Personify debuts single-view CRM platform

The notion of culling information from multiple sources to build a complete picture of a customer has existed for years, but most analytical and CRM (customer relationship management) systems continue to be nothing more than silos of information.

Personalization software vendor Personify Inc. will deliver this week a platform designed to integrate data from various customer "touch points," including call center interactions, Web transactions, and e-mail. The goal, company officials said, is to compile a multifaceted profile of existing and prospective customers.

"We're starting to see RFPs [requests for proposals] from Fortune 500 companies who are saying they need a customer view, not an account view. But they also need a profile of prospects," said Trevor Rubel, director of product strategy at San Francisco-based Personify.

Whereas most corporate data warehouses are structured according to product or account information, Personify CI (customer intelligence) builds a record of events, or customer interactions. It can receive data from other analytical BI (business intelligence) tools, such as those from SAS Institute, as well as from sales force automation, e-commerce, and call center applications.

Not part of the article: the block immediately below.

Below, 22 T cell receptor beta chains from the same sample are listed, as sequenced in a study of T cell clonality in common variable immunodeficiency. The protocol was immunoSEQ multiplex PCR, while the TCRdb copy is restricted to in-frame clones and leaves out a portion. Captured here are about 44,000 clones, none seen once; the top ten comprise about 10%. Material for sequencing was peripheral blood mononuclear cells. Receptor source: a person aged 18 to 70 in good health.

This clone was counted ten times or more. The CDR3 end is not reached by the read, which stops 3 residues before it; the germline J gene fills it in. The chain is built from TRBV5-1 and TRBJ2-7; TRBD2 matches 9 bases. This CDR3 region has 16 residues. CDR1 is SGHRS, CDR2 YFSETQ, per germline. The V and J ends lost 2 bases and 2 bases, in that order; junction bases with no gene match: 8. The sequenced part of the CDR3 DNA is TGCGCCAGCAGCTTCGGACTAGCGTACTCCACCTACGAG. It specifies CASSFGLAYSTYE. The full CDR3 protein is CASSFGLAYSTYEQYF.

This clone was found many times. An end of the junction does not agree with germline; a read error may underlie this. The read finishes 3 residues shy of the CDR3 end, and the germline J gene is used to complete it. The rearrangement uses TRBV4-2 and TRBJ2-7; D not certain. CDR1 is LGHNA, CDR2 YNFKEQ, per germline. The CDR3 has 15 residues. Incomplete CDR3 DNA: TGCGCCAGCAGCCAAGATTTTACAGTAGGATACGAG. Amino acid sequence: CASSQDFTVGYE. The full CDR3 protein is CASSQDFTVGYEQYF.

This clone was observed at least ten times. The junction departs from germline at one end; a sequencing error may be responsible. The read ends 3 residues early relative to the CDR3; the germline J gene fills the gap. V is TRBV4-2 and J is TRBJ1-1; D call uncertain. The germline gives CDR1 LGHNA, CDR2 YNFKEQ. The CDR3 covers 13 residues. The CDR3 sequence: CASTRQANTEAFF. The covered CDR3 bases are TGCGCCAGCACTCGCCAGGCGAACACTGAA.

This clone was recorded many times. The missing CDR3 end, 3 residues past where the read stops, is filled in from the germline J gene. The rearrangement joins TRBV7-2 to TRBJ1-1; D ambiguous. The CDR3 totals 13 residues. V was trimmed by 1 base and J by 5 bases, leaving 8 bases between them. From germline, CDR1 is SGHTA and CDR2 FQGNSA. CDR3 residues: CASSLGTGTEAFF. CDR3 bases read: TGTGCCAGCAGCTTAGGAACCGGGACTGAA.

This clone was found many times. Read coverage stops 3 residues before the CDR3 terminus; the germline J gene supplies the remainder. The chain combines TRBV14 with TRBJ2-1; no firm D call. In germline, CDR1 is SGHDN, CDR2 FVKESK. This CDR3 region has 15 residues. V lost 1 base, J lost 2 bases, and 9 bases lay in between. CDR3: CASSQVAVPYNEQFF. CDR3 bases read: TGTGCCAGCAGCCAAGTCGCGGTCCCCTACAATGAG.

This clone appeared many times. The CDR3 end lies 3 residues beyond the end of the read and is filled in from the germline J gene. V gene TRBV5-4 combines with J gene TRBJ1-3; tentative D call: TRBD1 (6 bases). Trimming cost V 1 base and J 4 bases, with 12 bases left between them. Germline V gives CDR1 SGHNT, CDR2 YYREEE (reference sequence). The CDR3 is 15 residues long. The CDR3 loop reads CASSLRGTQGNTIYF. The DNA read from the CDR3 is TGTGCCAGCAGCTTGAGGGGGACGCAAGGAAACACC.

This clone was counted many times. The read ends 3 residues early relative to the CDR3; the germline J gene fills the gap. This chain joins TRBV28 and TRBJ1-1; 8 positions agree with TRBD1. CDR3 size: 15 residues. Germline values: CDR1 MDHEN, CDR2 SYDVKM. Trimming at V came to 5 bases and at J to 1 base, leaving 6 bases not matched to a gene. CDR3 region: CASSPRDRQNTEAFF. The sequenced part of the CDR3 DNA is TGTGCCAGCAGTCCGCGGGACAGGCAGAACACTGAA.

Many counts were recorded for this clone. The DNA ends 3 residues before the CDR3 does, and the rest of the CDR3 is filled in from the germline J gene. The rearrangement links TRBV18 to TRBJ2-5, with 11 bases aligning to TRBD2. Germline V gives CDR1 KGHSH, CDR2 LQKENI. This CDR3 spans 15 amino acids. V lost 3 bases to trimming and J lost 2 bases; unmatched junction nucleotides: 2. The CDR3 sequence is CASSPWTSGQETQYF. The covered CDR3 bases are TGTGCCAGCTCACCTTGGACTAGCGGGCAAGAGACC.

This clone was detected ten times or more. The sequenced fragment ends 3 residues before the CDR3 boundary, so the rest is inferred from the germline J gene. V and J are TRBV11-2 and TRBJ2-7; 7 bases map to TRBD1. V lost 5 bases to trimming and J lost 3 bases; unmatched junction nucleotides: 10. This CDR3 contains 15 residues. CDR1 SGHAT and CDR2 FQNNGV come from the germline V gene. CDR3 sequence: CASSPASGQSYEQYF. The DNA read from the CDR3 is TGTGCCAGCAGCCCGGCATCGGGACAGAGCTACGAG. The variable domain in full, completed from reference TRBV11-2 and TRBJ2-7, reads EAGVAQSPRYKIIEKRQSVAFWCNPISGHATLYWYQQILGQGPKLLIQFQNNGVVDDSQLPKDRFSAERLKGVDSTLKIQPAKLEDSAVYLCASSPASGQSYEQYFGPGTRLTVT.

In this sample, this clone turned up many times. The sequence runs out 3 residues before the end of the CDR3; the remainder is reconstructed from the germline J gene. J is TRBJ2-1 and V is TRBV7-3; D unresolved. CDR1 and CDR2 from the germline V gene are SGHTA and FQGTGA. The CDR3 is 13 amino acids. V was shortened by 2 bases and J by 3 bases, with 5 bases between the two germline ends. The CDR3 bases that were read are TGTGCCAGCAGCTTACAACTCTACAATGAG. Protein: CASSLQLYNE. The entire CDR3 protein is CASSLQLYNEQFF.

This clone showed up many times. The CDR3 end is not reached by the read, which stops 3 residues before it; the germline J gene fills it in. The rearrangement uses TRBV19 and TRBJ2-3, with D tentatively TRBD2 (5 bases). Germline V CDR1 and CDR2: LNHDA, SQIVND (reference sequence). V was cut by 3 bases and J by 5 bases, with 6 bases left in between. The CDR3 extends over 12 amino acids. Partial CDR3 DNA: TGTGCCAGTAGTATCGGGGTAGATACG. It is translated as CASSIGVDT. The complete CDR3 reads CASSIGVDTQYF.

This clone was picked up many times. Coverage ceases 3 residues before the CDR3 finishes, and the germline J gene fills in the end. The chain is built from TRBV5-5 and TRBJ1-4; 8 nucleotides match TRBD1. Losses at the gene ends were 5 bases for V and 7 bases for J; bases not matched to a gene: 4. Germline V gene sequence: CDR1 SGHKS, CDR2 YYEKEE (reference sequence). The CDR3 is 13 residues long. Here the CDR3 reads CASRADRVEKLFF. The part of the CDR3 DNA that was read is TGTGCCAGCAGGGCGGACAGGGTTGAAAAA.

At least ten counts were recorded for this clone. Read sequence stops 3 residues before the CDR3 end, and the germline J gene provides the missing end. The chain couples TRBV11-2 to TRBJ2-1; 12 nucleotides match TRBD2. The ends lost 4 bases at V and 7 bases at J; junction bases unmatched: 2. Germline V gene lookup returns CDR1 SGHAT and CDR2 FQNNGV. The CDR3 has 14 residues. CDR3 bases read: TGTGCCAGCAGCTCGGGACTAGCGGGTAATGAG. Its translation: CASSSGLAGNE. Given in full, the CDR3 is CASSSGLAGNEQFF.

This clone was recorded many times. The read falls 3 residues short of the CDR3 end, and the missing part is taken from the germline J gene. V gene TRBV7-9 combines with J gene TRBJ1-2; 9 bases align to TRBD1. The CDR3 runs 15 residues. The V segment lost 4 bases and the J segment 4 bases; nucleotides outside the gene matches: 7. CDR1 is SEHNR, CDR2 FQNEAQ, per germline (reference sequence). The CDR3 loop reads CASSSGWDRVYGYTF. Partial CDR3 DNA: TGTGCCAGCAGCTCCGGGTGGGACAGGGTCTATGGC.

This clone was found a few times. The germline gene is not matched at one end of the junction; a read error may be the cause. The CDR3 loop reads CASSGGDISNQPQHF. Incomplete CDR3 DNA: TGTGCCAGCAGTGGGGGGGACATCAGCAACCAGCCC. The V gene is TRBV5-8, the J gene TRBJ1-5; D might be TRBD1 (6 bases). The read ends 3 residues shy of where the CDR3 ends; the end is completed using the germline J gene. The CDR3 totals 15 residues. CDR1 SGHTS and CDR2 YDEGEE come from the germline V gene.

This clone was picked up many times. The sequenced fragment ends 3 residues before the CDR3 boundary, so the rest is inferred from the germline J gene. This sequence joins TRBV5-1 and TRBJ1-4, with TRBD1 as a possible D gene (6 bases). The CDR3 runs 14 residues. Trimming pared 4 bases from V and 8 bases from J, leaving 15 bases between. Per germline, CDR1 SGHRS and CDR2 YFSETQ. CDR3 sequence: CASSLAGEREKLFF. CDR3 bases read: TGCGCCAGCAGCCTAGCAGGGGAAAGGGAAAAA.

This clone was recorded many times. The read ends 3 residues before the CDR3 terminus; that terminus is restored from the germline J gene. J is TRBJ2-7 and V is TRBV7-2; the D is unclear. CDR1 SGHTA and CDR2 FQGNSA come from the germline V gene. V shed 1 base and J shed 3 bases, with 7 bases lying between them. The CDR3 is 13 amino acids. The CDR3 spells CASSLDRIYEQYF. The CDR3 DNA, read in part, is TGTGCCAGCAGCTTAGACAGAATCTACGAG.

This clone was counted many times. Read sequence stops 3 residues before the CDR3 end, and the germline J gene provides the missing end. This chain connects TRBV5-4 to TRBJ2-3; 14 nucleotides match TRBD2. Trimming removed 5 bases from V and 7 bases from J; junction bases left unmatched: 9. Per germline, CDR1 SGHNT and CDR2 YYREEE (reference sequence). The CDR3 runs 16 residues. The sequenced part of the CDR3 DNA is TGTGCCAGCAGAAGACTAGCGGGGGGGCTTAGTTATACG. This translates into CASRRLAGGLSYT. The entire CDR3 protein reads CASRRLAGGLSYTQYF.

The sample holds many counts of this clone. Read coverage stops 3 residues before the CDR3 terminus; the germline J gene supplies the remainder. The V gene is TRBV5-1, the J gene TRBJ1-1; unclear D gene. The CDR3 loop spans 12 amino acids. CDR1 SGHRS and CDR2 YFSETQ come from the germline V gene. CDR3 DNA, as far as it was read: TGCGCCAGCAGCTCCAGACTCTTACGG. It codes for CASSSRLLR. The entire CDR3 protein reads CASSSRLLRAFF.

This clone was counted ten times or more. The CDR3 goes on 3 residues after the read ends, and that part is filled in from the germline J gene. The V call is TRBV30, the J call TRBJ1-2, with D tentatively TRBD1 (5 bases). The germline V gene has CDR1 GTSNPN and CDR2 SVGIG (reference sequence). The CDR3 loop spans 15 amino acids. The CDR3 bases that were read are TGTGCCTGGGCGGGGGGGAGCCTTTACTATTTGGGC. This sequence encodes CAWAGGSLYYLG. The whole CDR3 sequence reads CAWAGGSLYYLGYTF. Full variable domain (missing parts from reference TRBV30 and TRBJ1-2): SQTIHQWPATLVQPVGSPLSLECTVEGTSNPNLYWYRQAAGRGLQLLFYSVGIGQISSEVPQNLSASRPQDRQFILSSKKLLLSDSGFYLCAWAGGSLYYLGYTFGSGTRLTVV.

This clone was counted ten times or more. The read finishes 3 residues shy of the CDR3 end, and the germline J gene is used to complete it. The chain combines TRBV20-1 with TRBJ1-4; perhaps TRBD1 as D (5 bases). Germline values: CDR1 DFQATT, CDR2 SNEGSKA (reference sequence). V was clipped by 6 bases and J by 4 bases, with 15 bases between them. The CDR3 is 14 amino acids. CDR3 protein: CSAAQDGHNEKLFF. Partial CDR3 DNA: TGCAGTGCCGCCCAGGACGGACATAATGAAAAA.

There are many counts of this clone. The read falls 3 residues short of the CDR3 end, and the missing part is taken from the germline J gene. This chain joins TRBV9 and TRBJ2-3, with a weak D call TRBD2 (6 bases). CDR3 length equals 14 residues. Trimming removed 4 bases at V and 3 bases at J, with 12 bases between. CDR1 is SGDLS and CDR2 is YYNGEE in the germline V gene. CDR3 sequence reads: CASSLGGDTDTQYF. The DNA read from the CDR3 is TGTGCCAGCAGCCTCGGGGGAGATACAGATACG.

Homestead.com, a site that offers people the chance to build their own Web sites, has signed on as an early customer of the product. "The unifying information will help us understand our users in a way we couldn't before," said Dave Becker, software engineer team lead for the Menlo Park, Calif.-based company.

"By being able to segment users into different categories, we'll be able to tailor our products to their interests and provide them with a better experience," Becker said.

The company's profile-building and segmentation technology generates a "behavioral profile" by analyzing which sites customers visit and the clickstreaming data created during their visit.

For example, noticing that a customer tends to click on electronics goods will allow a company to offer promotions for that category.

"I used to think of [CI tools] as being on the same level as traffic analysis tools. Now they have pretty complex analytics that will create profiles of customer behavior based partly on navigation but also understanding preferences and creating affinity models," said Lynne Harvey, analyst at the Patricia Seybold Group in Boston. Creating real-time marketing segmentation models based on preferences and behavior is critical, Harvey added, because demographic marketing data can go stale very quickly.

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